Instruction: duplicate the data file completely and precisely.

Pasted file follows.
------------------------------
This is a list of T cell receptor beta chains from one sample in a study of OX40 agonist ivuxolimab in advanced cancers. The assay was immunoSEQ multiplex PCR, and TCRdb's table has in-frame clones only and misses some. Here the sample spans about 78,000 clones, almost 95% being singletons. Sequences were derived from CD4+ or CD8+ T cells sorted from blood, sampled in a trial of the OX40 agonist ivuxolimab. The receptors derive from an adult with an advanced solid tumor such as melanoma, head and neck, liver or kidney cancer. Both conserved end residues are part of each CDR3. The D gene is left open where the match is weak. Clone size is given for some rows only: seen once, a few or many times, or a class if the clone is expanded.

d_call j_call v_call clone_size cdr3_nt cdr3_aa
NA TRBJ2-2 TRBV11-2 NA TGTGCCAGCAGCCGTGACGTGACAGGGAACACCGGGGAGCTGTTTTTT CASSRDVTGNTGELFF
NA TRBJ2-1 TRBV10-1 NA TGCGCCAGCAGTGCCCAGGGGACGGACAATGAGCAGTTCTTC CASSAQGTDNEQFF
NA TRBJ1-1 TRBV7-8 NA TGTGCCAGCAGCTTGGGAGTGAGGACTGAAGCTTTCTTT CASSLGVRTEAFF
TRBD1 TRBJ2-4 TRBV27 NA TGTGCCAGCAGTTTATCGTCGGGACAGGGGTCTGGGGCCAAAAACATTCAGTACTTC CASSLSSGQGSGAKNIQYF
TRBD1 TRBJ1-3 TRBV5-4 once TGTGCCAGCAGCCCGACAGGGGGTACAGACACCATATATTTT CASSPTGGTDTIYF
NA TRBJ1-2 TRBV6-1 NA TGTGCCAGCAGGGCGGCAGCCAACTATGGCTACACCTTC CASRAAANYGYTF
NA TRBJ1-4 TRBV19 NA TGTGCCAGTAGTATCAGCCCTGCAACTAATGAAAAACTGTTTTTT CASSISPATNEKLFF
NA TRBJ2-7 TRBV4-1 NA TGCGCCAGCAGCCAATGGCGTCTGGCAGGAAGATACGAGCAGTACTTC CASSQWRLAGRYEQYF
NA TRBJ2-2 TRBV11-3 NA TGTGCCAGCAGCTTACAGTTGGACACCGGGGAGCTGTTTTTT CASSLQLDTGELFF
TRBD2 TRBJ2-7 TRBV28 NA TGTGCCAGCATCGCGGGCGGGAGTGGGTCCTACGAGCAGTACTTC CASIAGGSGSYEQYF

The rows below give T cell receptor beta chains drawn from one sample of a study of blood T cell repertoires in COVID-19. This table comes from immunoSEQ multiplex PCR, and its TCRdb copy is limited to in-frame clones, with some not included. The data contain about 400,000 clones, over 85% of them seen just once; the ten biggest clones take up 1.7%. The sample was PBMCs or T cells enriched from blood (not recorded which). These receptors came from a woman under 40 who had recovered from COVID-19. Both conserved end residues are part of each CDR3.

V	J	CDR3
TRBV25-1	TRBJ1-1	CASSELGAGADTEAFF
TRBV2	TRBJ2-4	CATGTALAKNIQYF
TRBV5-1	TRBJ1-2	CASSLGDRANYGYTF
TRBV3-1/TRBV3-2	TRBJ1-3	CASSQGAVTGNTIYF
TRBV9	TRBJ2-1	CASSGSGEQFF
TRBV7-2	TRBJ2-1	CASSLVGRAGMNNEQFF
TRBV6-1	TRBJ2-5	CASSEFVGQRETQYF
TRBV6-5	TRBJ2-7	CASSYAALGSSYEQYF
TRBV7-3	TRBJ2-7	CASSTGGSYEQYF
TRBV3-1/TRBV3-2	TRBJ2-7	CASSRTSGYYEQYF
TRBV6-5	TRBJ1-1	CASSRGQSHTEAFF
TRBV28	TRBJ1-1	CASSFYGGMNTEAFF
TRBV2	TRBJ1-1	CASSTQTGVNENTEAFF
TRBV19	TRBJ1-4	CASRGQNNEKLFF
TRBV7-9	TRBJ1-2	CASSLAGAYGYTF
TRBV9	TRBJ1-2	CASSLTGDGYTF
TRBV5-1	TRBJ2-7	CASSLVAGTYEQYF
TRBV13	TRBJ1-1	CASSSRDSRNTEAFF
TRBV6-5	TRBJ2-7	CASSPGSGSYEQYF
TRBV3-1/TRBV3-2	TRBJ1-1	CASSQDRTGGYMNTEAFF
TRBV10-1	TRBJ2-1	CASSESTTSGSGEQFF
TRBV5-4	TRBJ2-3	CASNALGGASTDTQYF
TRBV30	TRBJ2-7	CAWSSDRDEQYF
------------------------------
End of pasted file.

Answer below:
This is a list of T cell receptor beta chains from one sample in a study of OX40 agonist ivuxolimab in advanced cancers. The assay was immunoSEQ multiplex PCR, and TCRdb's table has in-frame clones only and misses some. Here the sample spans about 78,000 clones, almost 95% being singletons. Sequences were derived from CD4+ or CD8+ T cells sorted from blood, sampled in a trial of the OX40 agonist ivuxolimab. The receptors derive from an adult with an advanced solid tumor such as melanoma, head and neck, liver or kidney cancer. Both conserved end residues are part of each CDR3. The D gene is left open where the match is weak. Clone size is given for some rows only: seen once, a few or many times, or a class if the clone is expanded.

d_call j_call v_call clone_size cdr3_nt cdr3_aa
NA TRBJ2-2 TRBV11-2 NA TGTGCCAGCAGCCGTGACGTGACAGGGAACACCGGGGAGCTGTTTTTT CASSRDVTGNTGELFF
NA TRBJ2-1 TRBV10-1 NA TGCGCCAGCAGTGCCCAGGGGACGGACAATGAGCAGTTCTTC CASSAQGTDNEQFF
NA TRBJ1-1 TRBV7-8 NA TGTGCCAGCAGCTTGGGAGTGAGGACTGAAGCTTTCTTT CASSLGVRTEAFF
TRBD1 TRBJ2-4 TRBV27 NA TGTGCCAGCAGTTTATCGTCGGGACAGGGGTCTGGGGCCAAAAACATTCAGTACTTC CASSLSSGQGSGAKNIQYF
TRBD1 TRBJ1-3 TRBV5-4 once TGTGCCAGCAGCCCGACAGGGGGTACAGACACCATATATTTT CASSPTGGTDTIYF
NA TRBJ1-2 TRBV6-1 NA TGTGCCAGCAGGGCGGCAGCCAACTATGGCTACACCTTC CASRAAANYGYTF
NA TRBJ1-4 TRBV19 NA TGTGCCAGTAGTATCAGCCCTGCAACTAATGAAAAACTGTTTTTT CASSISPATNEKLFF
NA TRBJ2-7 TRBV4-1 NA TGCGCCAGCAGCCAATGGCGTCTGGCAGGAAGATACGAGCAGTACTTC CASSQWRLAGRYEQYF
NA TRBJ2-2 TRBV11-3 NA TGTGCCAGCAGCTTACAGTTGGACACCGGGGAGCTGTTTTTT CASSLQLDTGELFF
TRBD2 TRBJ2-7 TRBV28 NA TGTGCCAGCATCGCGGGCGGGAGTGGGTCCTACGAGCAGTACTTC CASIAGGSGSYEQYF

The rows below give T cell receptor beta chains drawn from one sample of a study of blood T cell repertoires in COVID-19. This table comes from immunoSEQ multiplex PCR, and its TCRdb copy is limited to in-frame clones, with some not included. The data contain about 400,000 clones, over 85% of them seen just once; the ten biggest clones take up 1.7%. The sample was PBMCs or T cells enriched from blood (not recorded which). These receptors came from a woman under 40 who had recovered from COVID-19. Both conserved end residues are part of each CDR3.

V	J	CDR3
TRBV25-1	TRBJ1-1	CASSELGAGADTEAFF
TRBV2	TRBJ2-4	CATGTALAKNIQYF
TRBV5-1	TRBJ1-2	CASSLGDRANYGYTF
TRBV3-1/TRBV3-2	TRBJ1-3	CASSQGAVTGNTIYF
TRBV9	TRBJ2-1	CASSGSGEQFF
TRBV7-2	TRBJ2-1	CASSLVGRAGMNNEQFF
TRBV6-1	TRBJ2-5	CASSEFVGQRETQYF
TRBV6-5	TRBJ2-7	CASSYAALGSSYEQYF
TRBV7-3	TRBJ2-7	CASSTGGSYEQYF
TRBV3-1/TRBV3-2	TRBJ2-7	CASSRTSGYYEQYF
TRBV6-5	TRBJ1-1	CASSRGQSHTEAFF
TRBV28	TRBJ1-1	CASSFYGGMNTEAFF
TRBV2	TRBJ1-1	CASSTQTGVNENTEAFF
TRBV19	TRBJ1-4	CASRGQNNEKLFF
TRBV7-9	TRBJ1-2	CASSLAGAYGYTF
TRBV9	TRBJ1-2	CASSLTGDGYTF
TRBV5-1	TRBJ2-7	CASSLVAGTYEQYF
TRBV13	TRBJ1-1	CASSSRDSRNTEAFF
TRBV6-5	TRBJ2-7	CASSPGSGSYEQYF
TRBV3-1/TRBV3-2	TRBJ1-1	CASSQDRTGGYMNTEAFF
TRBV10-1	TRBJ2-1	CASSESTTSGSGEQFF
TRBV5-4	TRBJ2-3	CASNALGGASTDTQYF
TRBV30	TRBJ2-7	CAWSSDRDEQYF